Earlier this week I started a three-part series at The Anxious Bench on the challenges of writing biographies. I’m writing these posts without any real knowledge of what biographers go through, having never written a book of that sort. But like many historians who have reached mid-career, I’m contemplating such a project, reading more examples of it than usual, and starting to anticipate the problems I’d face.
The first challenge may seem like an odd one: What happens when you don’t actually like your subject all that much?
I’m sure many historians would actually tell me that’s a blessing, since I’d be less tempted to engage in hagiography. But I think it forces the biographer to wrestle with the dilemma of how one empathizes without a less-than-admirable figure without in the process exonerating him. I share the example of Civil War historian James McPherson’s assessment of Jefferson Davis. McPherson makes clear that he doesn’t especially like the Confederate president, that he despises the cause Davis headed, and yet he also wants “to transcend my convictions and to understand Jefferson Davis as a product of his time and circumstances.”
You can read the full post here. (Which also takes up an idea from my September post on Hamilton and suggests that Davis, though dead, still influences the writing of his biography.)
But I’d also appreciate some reading recommendations from Pietist Schoolman readers:
What’s the best biography you’ve read of an unsympathetic figure?
4 thoughts on “My New Series on Writing Biography”
Dan T. Carter’s biography of George Wallace. _The Politics of Rage_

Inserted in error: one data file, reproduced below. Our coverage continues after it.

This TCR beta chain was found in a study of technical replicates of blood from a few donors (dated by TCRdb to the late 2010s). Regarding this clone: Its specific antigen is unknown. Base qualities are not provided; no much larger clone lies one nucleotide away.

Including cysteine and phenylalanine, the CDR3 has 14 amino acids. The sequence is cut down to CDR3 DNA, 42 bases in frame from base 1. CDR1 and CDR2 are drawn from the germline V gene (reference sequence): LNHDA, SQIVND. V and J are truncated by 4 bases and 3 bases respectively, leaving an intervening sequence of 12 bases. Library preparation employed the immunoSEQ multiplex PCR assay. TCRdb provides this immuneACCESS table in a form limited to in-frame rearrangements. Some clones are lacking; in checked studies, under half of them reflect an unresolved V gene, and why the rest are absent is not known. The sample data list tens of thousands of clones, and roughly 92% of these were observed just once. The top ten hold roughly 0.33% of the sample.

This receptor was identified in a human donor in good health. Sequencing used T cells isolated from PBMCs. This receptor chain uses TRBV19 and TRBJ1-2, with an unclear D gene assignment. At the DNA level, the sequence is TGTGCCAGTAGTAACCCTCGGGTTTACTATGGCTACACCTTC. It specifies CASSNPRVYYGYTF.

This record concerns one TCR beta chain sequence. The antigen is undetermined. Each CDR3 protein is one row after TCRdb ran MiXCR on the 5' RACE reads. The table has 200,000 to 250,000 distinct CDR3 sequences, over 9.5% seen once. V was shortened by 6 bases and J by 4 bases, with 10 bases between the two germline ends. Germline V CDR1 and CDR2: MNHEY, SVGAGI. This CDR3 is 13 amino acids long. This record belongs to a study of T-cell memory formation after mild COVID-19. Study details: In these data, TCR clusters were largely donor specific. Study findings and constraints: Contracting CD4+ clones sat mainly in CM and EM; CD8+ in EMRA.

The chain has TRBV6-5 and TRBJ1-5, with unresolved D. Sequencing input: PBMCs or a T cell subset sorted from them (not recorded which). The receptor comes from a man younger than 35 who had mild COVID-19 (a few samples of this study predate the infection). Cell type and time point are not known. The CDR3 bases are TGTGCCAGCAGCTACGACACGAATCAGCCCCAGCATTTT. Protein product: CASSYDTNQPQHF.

David Nasaw’s THE CHIEF: The Life of William Randolph Hearst. See Nasaw’s “AHR Roundtable: Historians and Biography. Introduction,” AMERICAN HISTORICAL REVIEW 114 (June 2009).
I will follow your reflections on this. I have read lots of biographies and can’t think many I liked about an unsympathetic figure so I appreciate your wondering whether this is a good idea. I suppose one example would be Steve Jobs by Walter Isaacson though I can’t say I enjoyed reading it that much. Indeed Isaacson resisted writing it though Jobs lobbied him that Jobs was similar to Einstein so Isaacson should want to write it. Isaacson finally relented perhaps because of Jobs’s illness I can’t remember but here is his conclusion about Jobs. “He was not a model boss or human being.” Walter Isaacson, Steve Jobs, p. xxi.
Another example would be that I have enjoyed to some extent Erik Larson’s books: The Devil in the White City: Murder, Magic, and Madness at the Fair That Changed America Paperback – February 10, 2004, In the Garden of Beasts: Love, Terror, and an American Family in Hitler’s Berlin Paperback – May 1, 2012, Dead Wake: The Last Crossing of the Lusitania Paperback – March 22, 2016, which depict rather negative events with villains. Again, though, these are still largely painful to read.
In all these cases the lesson is a cautionary tale that serves to sober the reader.
In general because of my Aristotelian and Pauline and Thomist and Mennonite ethical inclinations, I tend to think that *good* example is more crucial for learning than cautionary tale.
Unsympathetic to me, personally or unsympathetic to society/history in general?